GENEALOGY-DNA-L ArchivesArchiver > GENEALOGY-DNA > 2010-03 > 1268599536
From: "Jim Bullock" <>
Subject: Re: [DNA] English Genealogists
Date: Sun, 14 Mar 2010 14:45:36 -0600
References: <email@example.com> <3970199420865527845@unknownmsgid><firstname.lastname@example.org>
>>Although why would a Bullock from
whatever shire or county care if they are G2 or I1 unless these designators
could be linked to English history.<<
In the case of G2 it probably links them to the early Shropshire Bullocks.
The point I was making, though, was that the various haplogroups clearly
show independent origins for the surname.
>>It is all about how much one wishes to know. Many English are happy to
simply know the parish of the earliest known ancestor, which is probably no
more than 30 miles from where they live (which is true of my grandfather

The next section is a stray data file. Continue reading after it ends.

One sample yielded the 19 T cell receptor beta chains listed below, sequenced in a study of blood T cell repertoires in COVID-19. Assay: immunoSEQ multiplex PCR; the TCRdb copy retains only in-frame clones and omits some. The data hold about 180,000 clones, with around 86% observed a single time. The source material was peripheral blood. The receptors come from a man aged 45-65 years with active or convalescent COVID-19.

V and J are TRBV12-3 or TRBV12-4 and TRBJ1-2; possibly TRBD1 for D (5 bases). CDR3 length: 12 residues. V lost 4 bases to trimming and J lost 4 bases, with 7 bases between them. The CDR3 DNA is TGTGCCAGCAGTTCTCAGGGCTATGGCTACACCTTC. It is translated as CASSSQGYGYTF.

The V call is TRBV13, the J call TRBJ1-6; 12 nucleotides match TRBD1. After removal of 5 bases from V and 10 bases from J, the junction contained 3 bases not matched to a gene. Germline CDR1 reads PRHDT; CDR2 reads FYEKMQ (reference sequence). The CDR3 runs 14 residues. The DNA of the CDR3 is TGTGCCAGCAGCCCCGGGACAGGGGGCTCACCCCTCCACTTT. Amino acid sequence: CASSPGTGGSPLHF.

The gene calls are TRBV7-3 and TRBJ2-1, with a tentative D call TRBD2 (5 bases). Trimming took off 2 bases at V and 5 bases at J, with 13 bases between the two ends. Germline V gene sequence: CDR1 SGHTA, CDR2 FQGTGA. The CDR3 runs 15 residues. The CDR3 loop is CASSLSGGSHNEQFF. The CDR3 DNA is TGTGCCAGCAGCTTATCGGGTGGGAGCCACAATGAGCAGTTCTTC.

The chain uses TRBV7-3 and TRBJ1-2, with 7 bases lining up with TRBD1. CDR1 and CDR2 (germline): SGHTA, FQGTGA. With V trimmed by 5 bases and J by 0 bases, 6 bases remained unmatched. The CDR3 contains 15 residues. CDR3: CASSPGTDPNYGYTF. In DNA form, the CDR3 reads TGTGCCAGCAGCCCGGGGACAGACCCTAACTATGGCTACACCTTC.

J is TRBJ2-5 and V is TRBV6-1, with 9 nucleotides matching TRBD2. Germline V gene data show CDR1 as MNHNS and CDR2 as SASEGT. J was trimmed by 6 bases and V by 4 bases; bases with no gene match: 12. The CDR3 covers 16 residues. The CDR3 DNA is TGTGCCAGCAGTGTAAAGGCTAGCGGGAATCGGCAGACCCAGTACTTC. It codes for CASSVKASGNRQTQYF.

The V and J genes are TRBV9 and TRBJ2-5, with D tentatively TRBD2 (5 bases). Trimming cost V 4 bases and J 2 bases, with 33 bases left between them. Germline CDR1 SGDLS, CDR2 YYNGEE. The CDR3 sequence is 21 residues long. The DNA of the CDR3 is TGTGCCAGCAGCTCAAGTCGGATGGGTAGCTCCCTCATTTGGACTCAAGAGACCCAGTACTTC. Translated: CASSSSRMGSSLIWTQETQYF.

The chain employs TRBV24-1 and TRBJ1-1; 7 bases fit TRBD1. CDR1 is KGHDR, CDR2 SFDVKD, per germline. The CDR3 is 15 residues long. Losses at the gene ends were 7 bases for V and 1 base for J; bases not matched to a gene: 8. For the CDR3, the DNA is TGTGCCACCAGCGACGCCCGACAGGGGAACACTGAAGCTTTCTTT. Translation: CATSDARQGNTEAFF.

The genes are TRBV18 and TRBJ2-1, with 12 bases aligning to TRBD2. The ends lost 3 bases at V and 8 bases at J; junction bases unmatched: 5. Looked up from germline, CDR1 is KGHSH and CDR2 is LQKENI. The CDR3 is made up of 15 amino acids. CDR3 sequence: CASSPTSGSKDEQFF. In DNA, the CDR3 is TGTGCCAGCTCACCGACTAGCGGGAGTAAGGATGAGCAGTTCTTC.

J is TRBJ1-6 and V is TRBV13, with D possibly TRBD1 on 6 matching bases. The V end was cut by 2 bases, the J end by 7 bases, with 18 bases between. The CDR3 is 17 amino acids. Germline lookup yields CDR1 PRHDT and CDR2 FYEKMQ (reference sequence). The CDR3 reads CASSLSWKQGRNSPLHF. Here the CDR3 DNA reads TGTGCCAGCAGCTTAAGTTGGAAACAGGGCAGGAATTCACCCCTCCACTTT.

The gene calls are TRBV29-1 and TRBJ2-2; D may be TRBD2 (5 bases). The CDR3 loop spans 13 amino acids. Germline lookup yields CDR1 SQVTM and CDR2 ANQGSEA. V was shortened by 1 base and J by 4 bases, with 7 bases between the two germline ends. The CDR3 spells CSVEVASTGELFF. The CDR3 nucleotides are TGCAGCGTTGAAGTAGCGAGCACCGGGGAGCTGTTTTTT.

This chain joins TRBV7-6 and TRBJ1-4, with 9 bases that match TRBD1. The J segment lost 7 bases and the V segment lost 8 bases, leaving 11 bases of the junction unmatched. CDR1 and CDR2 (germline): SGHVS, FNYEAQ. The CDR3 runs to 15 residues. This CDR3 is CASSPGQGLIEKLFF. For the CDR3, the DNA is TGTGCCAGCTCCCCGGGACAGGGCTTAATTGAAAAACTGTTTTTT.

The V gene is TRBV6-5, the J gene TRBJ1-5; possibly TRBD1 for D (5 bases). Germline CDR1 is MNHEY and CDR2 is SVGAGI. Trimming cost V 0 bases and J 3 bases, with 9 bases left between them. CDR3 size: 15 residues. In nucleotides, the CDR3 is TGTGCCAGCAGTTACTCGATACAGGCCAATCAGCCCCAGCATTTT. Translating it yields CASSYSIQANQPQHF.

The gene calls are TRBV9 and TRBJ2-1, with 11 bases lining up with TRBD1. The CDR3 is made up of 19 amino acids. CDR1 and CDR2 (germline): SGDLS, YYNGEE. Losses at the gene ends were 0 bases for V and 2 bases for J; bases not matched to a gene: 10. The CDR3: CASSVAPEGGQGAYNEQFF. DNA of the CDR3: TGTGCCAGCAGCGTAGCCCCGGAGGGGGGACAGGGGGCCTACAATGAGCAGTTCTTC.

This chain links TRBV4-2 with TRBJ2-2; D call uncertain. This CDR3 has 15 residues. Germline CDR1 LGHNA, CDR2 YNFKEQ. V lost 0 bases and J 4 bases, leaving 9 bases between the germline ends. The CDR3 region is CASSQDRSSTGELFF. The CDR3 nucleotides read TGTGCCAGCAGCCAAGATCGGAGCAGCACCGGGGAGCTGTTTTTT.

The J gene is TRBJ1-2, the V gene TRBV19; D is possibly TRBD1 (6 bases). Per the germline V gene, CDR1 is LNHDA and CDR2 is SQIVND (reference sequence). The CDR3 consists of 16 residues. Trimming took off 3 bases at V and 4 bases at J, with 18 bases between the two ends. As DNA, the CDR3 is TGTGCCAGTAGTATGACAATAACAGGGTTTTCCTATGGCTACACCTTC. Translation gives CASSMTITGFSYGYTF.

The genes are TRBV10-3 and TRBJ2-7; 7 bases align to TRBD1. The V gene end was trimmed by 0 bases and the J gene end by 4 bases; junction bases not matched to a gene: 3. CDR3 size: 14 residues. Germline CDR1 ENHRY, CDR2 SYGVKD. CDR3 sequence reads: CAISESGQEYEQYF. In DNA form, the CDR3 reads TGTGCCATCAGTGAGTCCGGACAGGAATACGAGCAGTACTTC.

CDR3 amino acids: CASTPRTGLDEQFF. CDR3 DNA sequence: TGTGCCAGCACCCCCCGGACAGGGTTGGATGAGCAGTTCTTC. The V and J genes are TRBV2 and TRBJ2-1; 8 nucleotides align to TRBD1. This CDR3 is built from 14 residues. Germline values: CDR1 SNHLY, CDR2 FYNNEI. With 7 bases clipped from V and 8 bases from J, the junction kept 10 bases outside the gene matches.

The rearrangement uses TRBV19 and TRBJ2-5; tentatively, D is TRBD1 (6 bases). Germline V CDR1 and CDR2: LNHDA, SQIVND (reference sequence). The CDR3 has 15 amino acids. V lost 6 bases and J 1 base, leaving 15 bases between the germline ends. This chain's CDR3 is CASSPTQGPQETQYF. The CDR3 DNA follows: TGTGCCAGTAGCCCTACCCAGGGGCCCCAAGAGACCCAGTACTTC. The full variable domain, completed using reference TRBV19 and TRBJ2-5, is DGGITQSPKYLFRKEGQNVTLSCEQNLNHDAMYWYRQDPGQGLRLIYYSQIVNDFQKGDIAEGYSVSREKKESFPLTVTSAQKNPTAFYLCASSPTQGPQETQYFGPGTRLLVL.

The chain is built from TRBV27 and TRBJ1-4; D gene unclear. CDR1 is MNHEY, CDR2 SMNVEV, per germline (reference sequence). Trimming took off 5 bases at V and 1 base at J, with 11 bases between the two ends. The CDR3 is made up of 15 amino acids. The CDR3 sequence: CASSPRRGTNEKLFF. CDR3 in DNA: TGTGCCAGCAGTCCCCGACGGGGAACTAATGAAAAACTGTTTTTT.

whose 14th Century ancestor lived a few miles down the coast of East
It may be true for some families that they have remained in the same area
for hundreds of years, but I would guess that, as in the U. S., many have
left the farms and moved to the cities.
>>It was pretty easy to get a group of us Fauxes to test since all ancestors
were from the same general area, and the surname was quite unique. We had
little doubt that we were related so the testing was confined to a yes or no
- largely answered with 25 markers<<
My mother's paternal line is Medbury/Medbery, and like Faux, it is rather
uncommon. It's pretty safe to assume they came from Bedfordshire. But with
more common names I still think an English person interested in genealogy
would benefit from DNA tests to determine which line is theirs.